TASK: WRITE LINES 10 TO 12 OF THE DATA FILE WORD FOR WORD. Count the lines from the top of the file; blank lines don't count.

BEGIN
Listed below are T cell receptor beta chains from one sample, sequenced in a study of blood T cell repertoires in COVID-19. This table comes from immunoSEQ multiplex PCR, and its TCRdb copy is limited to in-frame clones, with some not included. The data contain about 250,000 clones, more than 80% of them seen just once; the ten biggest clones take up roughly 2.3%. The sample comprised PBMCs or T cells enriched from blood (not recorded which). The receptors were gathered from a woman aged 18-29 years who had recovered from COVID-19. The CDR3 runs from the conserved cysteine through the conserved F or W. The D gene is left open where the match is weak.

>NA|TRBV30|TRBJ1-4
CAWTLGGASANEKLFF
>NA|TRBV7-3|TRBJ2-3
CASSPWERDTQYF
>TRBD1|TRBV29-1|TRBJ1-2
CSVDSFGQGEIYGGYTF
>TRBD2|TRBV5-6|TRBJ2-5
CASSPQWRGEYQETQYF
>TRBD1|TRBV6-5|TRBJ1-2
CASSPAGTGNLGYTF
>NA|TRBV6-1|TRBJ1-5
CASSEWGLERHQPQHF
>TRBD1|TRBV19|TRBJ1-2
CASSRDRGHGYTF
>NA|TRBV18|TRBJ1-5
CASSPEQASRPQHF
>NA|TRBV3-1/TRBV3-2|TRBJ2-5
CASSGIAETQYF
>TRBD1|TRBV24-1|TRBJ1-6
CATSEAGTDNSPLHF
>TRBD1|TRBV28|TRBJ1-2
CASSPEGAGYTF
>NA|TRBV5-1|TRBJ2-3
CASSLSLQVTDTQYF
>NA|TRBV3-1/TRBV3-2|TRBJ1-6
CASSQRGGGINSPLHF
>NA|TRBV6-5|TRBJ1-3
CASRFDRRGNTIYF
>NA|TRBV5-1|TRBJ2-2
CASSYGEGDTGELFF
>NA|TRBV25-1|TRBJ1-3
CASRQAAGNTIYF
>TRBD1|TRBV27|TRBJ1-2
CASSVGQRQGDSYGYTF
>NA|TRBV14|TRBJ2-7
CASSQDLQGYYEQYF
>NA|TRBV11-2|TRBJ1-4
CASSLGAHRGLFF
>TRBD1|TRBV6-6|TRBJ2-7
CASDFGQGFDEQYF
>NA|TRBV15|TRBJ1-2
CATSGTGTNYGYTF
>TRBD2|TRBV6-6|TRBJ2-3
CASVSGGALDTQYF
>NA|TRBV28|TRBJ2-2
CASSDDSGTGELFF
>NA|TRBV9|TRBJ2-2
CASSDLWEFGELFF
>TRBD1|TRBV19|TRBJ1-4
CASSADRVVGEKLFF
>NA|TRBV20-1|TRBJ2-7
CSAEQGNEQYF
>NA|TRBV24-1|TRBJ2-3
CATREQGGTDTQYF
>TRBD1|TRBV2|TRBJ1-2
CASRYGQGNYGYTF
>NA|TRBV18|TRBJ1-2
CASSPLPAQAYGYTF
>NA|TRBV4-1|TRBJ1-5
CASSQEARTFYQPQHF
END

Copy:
>TRBD1|TRBV6-5|TRBJ1-2
CASSPAGTGNLGYTF
>NA|TRBV6-1|TRBJ1-5